Navy Senior Chief Michael Forjan set the groundwork for the ruse weeks ago, when he learned he would get a two-week leave to head home from his deployment in Iraq.
He told his wife, Kirsten, he would be be home in mid-September after deploying in April. Then they told his parents.
But that’s where the news stopped — not reaching his four children until he surprised them at their schools in emotional reunions Tuesday morning.
Dressed sharply in his uniform, he made a tour of the Wellington schools attended by his sandy-haired crew, popping into a media room, a gymnasium and, finally, a cafeteria packed with rowdy middle-schoolers.
First to be surprised were his youngest sons, 5-year-old, chubby-cheeked Logan and 9-year-old, bespectacled Christian at Panther Run Elementary School. The boys sat stone-still with looks of shock as their father walked into a room that quickly filled with applause.
“They didn’t know they could come up to me,” Forjan said later, laughing.
“I was like, ‘Is this a dream?'” Christian said, his eyes wide.
Forjan next surprised his daughter, 15-year-old Adriana, at Palm Beach Central High School.
Adriana’s class was gathered in the gym, where her peers sat cross-legged on the floor while she stood with her hands over her eyes and her father sneaked up behind her.
“As soon as I saw her standing there, I started losing it a little bit,” Forjan said, smiling.
The last to get the surprise was 11-year-old Gabriel at Polo Park Middle School.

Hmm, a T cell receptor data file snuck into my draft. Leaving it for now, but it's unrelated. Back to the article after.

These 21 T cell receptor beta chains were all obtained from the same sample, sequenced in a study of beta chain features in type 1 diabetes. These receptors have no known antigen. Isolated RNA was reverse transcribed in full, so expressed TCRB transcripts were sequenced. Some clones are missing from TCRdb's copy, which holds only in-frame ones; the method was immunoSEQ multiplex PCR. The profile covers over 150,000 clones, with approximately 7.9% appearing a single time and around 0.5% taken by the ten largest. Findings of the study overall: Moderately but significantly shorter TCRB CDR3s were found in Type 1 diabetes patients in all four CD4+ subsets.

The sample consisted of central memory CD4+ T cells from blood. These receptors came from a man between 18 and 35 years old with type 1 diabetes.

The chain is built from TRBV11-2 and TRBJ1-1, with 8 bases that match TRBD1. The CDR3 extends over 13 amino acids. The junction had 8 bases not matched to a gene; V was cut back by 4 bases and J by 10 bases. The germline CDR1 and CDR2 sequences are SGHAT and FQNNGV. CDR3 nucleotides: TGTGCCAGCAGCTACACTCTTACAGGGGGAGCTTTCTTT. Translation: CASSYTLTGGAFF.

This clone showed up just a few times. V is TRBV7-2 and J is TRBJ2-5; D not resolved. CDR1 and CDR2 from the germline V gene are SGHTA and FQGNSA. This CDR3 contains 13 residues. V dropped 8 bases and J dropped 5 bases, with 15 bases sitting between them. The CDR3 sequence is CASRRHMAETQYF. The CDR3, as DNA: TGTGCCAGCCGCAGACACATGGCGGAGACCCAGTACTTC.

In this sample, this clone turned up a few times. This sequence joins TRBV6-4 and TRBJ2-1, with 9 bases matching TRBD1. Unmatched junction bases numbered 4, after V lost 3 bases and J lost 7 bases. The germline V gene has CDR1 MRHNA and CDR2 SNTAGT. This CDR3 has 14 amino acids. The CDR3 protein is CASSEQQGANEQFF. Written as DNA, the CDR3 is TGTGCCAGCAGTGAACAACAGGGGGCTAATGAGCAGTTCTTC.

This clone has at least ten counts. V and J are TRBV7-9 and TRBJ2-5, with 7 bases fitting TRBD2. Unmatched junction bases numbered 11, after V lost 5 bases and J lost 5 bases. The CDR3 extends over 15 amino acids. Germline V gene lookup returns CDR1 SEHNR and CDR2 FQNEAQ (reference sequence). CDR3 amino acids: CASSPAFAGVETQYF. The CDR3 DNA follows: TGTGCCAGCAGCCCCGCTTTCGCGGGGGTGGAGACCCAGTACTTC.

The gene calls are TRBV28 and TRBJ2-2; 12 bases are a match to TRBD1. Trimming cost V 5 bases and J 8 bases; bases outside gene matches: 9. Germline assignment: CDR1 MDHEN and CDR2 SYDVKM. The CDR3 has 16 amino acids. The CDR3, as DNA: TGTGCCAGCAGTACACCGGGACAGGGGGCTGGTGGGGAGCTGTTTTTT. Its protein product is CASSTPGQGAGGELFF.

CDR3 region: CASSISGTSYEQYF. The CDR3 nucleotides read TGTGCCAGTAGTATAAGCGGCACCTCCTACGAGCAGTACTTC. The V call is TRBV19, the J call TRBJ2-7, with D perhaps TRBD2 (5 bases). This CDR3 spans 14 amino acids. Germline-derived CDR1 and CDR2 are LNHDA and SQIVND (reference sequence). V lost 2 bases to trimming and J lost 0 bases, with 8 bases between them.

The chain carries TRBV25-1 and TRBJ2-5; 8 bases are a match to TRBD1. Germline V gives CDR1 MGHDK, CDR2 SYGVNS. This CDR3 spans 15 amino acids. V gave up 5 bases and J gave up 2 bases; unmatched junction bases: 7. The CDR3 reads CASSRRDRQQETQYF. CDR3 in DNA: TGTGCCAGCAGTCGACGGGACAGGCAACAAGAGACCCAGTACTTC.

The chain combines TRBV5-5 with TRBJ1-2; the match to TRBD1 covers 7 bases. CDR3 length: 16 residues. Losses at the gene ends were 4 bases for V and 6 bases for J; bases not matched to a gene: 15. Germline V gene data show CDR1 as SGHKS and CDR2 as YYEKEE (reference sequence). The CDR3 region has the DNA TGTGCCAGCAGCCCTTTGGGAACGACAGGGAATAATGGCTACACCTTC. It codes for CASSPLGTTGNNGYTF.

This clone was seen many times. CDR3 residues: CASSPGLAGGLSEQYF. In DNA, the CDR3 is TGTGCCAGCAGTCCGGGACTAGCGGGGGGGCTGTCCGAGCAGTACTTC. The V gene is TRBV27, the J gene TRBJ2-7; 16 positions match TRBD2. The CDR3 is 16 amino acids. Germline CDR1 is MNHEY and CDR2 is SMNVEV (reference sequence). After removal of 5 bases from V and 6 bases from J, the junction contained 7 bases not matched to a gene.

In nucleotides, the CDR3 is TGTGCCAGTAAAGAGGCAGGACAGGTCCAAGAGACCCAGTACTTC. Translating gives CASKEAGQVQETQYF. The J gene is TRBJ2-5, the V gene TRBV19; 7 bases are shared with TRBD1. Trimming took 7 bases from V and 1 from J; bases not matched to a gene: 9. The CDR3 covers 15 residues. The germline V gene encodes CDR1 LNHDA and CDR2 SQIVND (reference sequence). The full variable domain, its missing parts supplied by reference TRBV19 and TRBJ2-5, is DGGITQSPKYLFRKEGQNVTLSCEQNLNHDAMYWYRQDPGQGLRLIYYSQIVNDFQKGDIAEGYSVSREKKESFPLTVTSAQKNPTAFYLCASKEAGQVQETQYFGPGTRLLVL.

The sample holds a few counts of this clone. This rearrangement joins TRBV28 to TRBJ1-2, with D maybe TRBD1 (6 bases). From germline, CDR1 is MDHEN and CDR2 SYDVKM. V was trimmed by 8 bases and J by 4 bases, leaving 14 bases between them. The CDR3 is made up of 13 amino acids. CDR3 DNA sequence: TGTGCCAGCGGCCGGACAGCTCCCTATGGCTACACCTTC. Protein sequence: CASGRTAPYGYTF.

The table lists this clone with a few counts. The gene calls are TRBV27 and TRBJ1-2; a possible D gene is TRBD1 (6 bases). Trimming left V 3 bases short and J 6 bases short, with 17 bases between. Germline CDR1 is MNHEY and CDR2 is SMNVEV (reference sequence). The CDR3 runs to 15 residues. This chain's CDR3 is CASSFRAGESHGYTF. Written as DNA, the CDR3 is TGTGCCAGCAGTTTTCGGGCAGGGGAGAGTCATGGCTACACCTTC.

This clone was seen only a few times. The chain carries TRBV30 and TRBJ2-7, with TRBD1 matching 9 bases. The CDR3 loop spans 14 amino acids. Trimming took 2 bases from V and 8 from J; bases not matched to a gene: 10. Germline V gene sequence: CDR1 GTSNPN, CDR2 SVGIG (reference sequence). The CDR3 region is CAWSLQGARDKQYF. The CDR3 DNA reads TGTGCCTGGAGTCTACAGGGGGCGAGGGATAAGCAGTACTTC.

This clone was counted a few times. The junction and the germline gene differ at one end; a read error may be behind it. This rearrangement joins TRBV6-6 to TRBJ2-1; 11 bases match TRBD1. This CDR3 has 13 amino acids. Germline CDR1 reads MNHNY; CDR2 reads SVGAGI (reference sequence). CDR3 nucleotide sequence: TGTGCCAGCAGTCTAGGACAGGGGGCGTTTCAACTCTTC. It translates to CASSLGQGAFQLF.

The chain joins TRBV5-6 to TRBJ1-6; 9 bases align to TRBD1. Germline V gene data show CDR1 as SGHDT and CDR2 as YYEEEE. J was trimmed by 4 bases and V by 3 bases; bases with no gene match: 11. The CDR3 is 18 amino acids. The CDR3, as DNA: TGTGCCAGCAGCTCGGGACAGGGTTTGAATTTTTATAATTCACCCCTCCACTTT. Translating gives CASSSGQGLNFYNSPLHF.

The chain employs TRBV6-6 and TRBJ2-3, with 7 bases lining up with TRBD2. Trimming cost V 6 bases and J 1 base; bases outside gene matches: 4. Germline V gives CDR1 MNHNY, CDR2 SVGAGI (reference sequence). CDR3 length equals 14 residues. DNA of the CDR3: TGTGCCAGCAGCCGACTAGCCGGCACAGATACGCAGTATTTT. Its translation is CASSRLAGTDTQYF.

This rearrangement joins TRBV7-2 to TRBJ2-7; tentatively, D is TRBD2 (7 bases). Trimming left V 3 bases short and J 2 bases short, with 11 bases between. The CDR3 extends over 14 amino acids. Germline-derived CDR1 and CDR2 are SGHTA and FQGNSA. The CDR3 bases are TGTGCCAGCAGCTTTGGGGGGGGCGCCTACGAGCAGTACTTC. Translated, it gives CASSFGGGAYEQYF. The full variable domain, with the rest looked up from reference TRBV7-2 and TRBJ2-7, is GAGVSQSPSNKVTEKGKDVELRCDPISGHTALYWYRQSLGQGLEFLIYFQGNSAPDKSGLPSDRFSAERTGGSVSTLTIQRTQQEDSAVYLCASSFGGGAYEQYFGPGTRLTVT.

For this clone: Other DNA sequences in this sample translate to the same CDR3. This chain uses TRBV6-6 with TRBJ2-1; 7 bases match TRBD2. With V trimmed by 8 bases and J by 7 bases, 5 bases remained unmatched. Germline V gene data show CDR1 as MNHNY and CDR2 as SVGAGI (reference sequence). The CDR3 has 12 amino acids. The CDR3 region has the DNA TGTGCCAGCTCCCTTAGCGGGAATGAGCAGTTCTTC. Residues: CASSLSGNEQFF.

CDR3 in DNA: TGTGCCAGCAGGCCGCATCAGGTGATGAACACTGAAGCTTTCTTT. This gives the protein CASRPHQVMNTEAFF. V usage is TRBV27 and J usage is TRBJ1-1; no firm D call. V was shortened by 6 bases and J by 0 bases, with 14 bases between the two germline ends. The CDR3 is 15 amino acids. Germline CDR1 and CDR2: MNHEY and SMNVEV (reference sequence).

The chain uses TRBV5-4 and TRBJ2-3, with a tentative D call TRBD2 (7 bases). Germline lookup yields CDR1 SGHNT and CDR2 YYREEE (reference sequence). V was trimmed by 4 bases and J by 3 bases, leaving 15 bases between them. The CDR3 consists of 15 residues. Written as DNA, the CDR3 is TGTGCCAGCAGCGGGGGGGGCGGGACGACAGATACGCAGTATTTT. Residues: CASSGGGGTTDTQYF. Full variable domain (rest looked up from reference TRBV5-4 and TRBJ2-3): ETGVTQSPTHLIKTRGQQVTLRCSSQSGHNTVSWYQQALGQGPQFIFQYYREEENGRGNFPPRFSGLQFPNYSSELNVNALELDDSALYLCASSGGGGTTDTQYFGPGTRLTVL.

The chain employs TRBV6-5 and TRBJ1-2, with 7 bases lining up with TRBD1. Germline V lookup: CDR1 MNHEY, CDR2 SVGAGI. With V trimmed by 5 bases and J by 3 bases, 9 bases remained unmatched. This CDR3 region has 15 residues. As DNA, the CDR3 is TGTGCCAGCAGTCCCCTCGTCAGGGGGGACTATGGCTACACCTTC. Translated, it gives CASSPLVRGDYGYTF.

Forjan, his wife and three other children waited in a side room off the cafeteria as Gabriel and a horde of other sixth graders were ushered in and told to sit before heading to the lunch line.
The trap almost sprang early thanks to a throng of eager journalists hauling cameras and smartphones. Students were brought into the cafeteria where they were told that the camera crews were reporting on public school lunches – a story pitch that elicited laughter from some students.
Principal Michael Aronson called Gabriel to the front of the cafeteria under the guise of being the first to share his thoughts on lunch.
Then came the big reveal: Aronson told Gabriel he was actually welcoming home his father.
Gabriel stared in disbelief at Aronson before the principal continued, “Your dad’s at the back of the cafeteria.”
Gabriel turned and saw Forjan walking from the side room. His eyes filled with tears as he ran full-speed and jumped into his father’s arms to the cheers of the roomful of students.
They embraced for nearly a full-minute there, surrounded by students, cameras, and Forjan’s wife and parents. Gabriel’s younger brother Christian sneaked into the scene and smiled up at his brother, whose tear-streaked face gazed up at his father in awe.
Aronson eventually herded the crew back to the side room as students and teachers applauded.
Gabriel’s reaction was “by far the most powerful,” Forjan said. “I’m pretty sure he would have knocked down anybody who was in his way.”
Forjan revealed to his children that he arrived Monday night. Kirsten Forjan told the children she was spending a night out with the girls, when instead she was picking up her husband from the airport.
“I snuck in at night,” Michael Forjan said, laughing. As the children were getting ready for school, “I was hiding in the bedroom,” he said.
Spending six months away from his family was difficult, Forjan said.
“My wife is amazing,” he said, adding, “My being in Iraq is difficult, but I’m not here with four kids.”
There are times when his wife will tell him everything that is happening at home, and he marvels at how she keeps it all together and running, he said.
Forjan returns to Iraq in two weeks, where he will remain deployed until the spring.
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